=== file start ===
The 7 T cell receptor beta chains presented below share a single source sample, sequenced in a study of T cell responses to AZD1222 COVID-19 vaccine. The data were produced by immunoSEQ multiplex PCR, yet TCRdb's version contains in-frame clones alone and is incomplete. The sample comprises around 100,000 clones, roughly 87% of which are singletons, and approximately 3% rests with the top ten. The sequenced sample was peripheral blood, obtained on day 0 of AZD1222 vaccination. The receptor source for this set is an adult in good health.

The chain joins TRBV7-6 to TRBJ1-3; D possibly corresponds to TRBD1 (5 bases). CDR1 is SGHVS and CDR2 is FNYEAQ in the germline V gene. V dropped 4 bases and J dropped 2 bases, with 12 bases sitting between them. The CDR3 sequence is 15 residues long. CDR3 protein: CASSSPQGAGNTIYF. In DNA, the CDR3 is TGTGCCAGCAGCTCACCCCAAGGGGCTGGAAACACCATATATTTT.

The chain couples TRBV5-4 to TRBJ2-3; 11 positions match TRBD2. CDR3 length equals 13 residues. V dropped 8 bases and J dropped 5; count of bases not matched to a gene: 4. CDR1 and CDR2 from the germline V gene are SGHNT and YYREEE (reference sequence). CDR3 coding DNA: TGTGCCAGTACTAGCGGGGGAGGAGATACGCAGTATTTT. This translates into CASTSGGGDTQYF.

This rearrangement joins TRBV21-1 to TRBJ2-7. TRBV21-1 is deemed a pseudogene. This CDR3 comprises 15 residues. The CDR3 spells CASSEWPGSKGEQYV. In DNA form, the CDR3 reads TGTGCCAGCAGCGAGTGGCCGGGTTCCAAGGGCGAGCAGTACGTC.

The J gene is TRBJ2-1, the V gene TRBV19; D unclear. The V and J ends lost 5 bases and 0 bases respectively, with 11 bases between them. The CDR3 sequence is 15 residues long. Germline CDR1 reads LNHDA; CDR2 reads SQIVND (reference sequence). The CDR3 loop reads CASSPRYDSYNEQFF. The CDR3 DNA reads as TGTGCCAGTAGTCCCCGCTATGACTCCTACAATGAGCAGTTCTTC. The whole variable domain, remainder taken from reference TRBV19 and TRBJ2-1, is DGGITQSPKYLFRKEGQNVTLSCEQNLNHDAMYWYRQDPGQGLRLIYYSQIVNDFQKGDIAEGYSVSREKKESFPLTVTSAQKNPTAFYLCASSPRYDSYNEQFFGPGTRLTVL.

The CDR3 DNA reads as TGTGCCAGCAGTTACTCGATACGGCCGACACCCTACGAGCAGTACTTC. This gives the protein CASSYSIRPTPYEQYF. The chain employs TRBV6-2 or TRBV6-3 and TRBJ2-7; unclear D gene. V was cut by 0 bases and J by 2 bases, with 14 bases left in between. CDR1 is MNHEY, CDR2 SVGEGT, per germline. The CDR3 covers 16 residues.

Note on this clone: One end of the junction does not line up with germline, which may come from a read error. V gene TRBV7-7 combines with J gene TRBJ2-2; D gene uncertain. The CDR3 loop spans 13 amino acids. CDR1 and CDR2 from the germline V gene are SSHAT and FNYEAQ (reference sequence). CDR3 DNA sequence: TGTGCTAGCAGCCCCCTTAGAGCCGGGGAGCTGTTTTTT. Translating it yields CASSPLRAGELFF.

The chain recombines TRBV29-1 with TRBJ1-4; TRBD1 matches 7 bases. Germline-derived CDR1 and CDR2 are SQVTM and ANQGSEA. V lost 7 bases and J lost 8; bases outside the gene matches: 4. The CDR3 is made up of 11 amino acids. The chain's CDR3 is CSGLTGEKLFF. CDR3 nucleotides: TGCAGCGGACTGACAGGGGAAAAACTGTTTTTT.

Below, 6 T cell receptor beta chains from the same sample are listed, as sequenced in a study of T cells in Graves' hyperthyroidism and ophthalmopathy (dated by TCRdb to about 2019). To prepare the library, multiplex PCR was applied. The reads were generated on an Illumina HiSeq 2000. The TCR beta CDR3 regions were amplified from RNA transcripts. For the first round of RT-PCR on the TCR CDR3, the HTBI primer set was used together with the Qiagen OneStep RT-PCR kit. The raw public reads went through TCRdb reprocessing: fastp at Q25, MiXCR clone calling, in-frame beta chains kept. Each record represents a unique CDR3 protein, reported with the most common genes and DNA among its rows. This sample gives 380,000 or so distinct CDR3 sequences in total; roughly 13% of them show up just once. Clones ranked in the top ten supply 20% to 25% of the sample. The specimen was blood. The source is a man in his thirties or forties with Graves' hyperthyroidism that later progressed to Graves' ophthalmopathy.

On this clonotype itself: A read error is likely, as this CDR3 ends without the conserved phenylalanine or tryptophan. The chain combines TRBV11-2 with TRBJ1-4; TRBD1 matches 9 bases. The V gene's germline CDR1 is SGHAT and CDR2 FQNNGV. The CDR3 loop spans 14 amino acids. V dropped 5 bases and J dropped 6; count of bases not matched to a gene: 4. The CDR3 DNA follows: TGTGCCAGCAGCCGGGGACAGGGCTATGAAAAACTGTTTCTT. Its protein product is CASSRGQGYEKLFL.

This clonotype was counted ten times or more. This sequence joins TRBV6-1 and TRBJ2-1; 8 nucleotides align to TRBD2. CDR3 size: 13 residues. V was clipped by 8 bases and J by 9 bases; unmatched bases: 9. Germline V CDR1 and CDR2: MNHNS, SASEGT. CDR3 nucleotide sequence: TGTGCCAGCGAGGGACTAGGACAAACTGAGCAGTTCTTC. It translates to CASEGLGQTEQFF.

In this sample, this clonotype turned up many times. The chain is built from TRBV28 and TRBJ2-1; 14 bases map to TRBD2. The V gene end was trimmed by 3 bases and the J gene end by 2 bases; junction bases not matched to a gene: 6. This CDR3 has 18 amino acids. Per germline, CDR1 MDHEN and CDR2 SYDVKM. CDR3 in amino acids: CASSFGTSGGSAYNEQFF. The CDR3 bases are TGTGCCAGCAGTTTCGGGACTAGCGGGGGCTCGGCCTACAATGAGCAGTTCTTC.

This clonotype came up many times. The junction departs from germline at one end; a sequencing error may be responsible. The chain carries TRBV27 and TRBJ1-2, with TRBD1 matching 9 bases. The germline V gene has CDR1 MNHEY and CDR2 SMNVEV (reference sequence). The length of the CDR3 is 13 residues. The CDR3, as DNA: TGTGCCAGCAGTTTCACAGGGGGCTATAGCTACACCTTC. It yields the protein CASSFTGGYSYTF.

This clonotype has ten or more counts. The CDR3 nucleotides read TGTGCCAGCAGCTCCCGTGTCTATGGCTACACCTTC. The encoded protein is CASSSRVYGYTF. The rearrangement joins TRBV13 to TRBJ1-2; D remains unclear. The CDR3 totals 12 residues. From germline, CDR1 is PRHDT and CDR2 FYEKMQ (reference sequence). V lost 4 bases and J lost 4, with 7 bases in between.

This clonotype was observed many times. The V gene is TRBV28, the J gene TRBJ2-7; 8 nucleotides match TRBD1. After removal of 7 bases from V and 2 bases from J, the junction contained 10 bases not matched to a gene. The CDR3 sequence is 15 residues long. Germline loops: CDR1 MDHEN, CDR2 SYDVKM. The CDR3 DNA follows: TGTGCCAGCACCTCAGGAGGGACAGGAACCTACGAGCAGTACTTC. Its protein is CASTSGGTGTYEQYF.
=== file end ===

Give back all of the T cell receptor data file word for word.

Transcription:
The 7 T cell receptor beta chains presented below share a single source sample, sequenced in a study of T cell responses to AZD1222 COVID-19 vaccine. The data were produced by immunoSEQ multiplex PCR, yet TCRdb's version contains in-frame clones alone and is incomplete. The sample comprises around 100,000 clones, roughly 87% of which are singletons, and approximately 3% rests with the top ten. The sequenced sample was peripheral blood, obtained on day 0 of AZD1222 vaccination. The receptor source for this set is an adult in good health.

The chain joins TRBV7-6 to TRBJ1-3; D possibly corresponds to TRBD1 (5 bases). CDR1 is SGHVS and CDR2 is FNYEAQ in the germline V gene. V dropped 4 bases and J dropped 2 bases, with 12 bases sitting between them. The CDR3 sequence is 15 residues long. CDR3 protein: CASSSPQGAGNTIYF. In DNA, the CDR3 is TGTGCCAGCAGCTCACCCCAAGGGGCTGGAAACACCATATATTTT.

The chain couples TRBV5-4 to TRBJ2-3; 11 positions match TRBD2. CDR3 length equals 13 residues. V dropped 8 bases and J dropped 5; count of bases not matched to a gene: 4. CDR1 and CDR2 from the germline V gene are SGHNT and YYREEE (reference sequence). CDR3 coding DNA: TGTGCCAGTACTAGCGGGGGAGGAGATACGCAGTATTTT. This translates into CASTSGGGDTQYF.

This rearrangement joins TRBV21-1 to TRBJ2-7. TRBV21-1 is deemed a pseudogene. This CDR3 comprises 15 residues. The CDR3 spells CASSEWPGSKGEQYV. In DNA form, the CDR3 reads TGTGCCAGCAGCGAGTGGCCGGGTTCCAAGGGCGAGCAGTACGTC.

The J gene is TRBJ2-1, the V gene TRBV19; D unclear. The V and J ends lost 5 bases and 0 bases respectively, with 11 bases between them. The CDR3 sequence is 15 residues long. Germline CDR1 reads LNHDA; CDR2 reads SQIVND (reference sequence). The CDR3 loop reads CASSPRYDSYNEQFF. The CDR3 DNA reads as TGTGCCAGTAGTCCCCGCTATGACTCCTACAATGAGCAGTTCTTC. The whole variable domain, remainder taken from reference TRBV19 and TRBJ2-1, is DGGITQSPKYLFRKEGQNVTLSCEQNLNHDAMYWYRQDPGQGLRLIYYSQIVNDFQKGDIAEGYSVSREKKESFPLTVTSAQKNPTAFYLCASSPRYDSYNEQFFGPGTRLTVL.

The CDR3 DNA reads as TGTGCCAGCAGTTACTCGATACGGCCGACACCCTACGAGCAGTACTTC. This gives the protein CASSYSIRPTPYEQYF. The chain employs TRBV6-2 or TRBV6-3 and TRBJ2-7; unclear D gene. V was cut by 0 bases and J by 2 bases, with 14 bases left in between. CDR1 is MNHEY, CDR2 SVGEGT, per germline. The CDR3 covers 16 residues.

Note on this clone: One end of the junction does not line up with germline, which may come from a read error. V gene TRBV7-7 combines with J gene TRBJ2-2; D gene uncertain. The CDR3 loop spans 13 amino acids. CDR1 and CDR2 from the germline V gene are SSHAT and FNYEAQ (reference sequence). CDR3 DNA sequence: TGTGCTAGCAGCCCCCTTAGAGCCGGGGAGCTGTTTTTT. Translating it yields CASSPLRAGELFF.

The chain recombines TRBV29-1 with TRBJ1-4; TRBD1 matches 7 bases. Germline-derived CDR1 and CDR2 are SQVTM and ANQGSEA. V lost 7 bases and J lost 8; bases outside the gene matches: 4. The CDR3 is made up of 11 amino acids. The chain's CDR3 is CSGLTGEKLFF. CDR3 nucleotides: TGCAGCGGACTGACAGGGGAAAAACTGTTTTTT.

Below, 6 T cell receptor beta chains from the same sample are listed, as sequenced in a study of T cells in Graves' hyperthyroidism and ophthalmopathy (dated by TCRdb to about 2019). To prepare the library, multiplex PCR was applied. The reads were generated on an Illumina HiSeq 2000. The TCR beta CDR3 regions were amplified from RNA transcripts. For the first round of RT-PCR on the TCR CDR3, the HTBI primer set was used together with the Qiagen OneStep RT-PCR kit. The raw public reads went through TCRdb reprocessing: fastp at Q25, MiXCR clone calling, in-frame beta chains kept. Each record represents a unique CDR3 protein, reported with the most common genes and DNA among its rows. This sample gives 380,000 or so distinct CDR3 sequences in total; roughly 13% of them show up just once. Clones ranked in the top ten supply 20% to 25% of the sample. The specimen was blood. The source is a man in his thirties or forties with Graves' hyperthyroidism that later progressed to Graves' ophthalmopathy.

On this clonotype itself: A read error is likely, as this CDR3 ends without the conserved phenylalanine or tryptophan. The chain combines TRBV11-2 with TRBJ1-4; TRBD1 matches 9 bases. The V gene's germline CDR1 is SGHAT and CDR2 FQNNGV. The CDR3 loop spans 14 amino acids. V dropped 5 bases and J dropped 6; count of bases not matched to a gene: 4. The CDR3 DNA follows: TGTGCCAGCAGCCGGGGACAGGGCTATGAAAAACTGTTTCTT. Its protein product is CASSRGQGYEKLFL.

This clonotype was counted ten times or more. This sequence joins TRBV6-1 and TRBJ2-1; 8 nucleotides align to TRBD2. CDR3 size: 13 residues. V was clipped by 8 bases and J by 9 bases; unmatched bases: 9. Germline V CDR1 and CDR2: MNHNS, SASEGT. CDR3 nucleotide sequence: TGTGCCAGCGAGGGACTAGGACAAACTGAGCAGTTCTTC. It translates to CASEGLGQTEQFF.

In this sample, this clonotype turned up many times. The chain is built from TRBV28 and TRBJ2-1; 14 bases map to TRBD2. The V gene end was trimmed by 3 bases and the J gene end by 2 bases; junction bases not matched to a gene: 6. This CDR3 has 18 amino acids. Per germline, CDR1 MDHEN and CDR2 SYDVKM. CDR3 in amino acids: CASSFGTSGGSAYNEQFF. The CDR3 bases are TGTGCCAGCAGTTTCGGGACTAGCGGGGGCTCGGCCTACAATGAGCAGTTCTTC.

This clonotype came up many times. The junction departs from germline at one end; a sequencing error may be responsible. The chain carries TRBV27 and TRBJ1-2, with TRBD1 matching 9 bases. The germline V gene has CDR1 MNHEY and CDR2 SMNVEV (reference sequence). The length of the CDR3 is 13 residues. The CDR3, as DNA: TGTGCCAGCAGTTTCACAGGGGGCTATAGCTACACCTTC. It yields the protein CASSFTGGYSYTF.

This clonotype has ten or more counts. The CDR3 nucleotides read TGTGCCAGCAGCTCCCGTGTCTATGGCTACACCTTC. The encoded protein is CASSSRVYGYTF. The rearrangement joins TRBV13 to TRBJ1-2; D remains unclear. The CDR3 totals 12 residues. From germline, CDR1 is PRHDT and CDR2 FYEKMQ (reference sequence). V lost 4 bases and J lost 4, with 7 bases in between.

This clonotype was observed many times. The V gene is TRBV28, the J gene TRBJ2-7; 8 nucleotides match TRBD1. After removal of 7 bases from V and 2 bases from J, the junction contained 10 bases not matched to a gene. The CDR3 sequence is 15 residues long. Germline loops: CDR1 MDHEN, CDR2 SYDVKM. The CDR3 DNA follows: TGTGCCAGCACCTCAGGAGGGACAGGAACCTACGAGCAGTACTTC. Its protein is CASTSGGTGTYEQYF.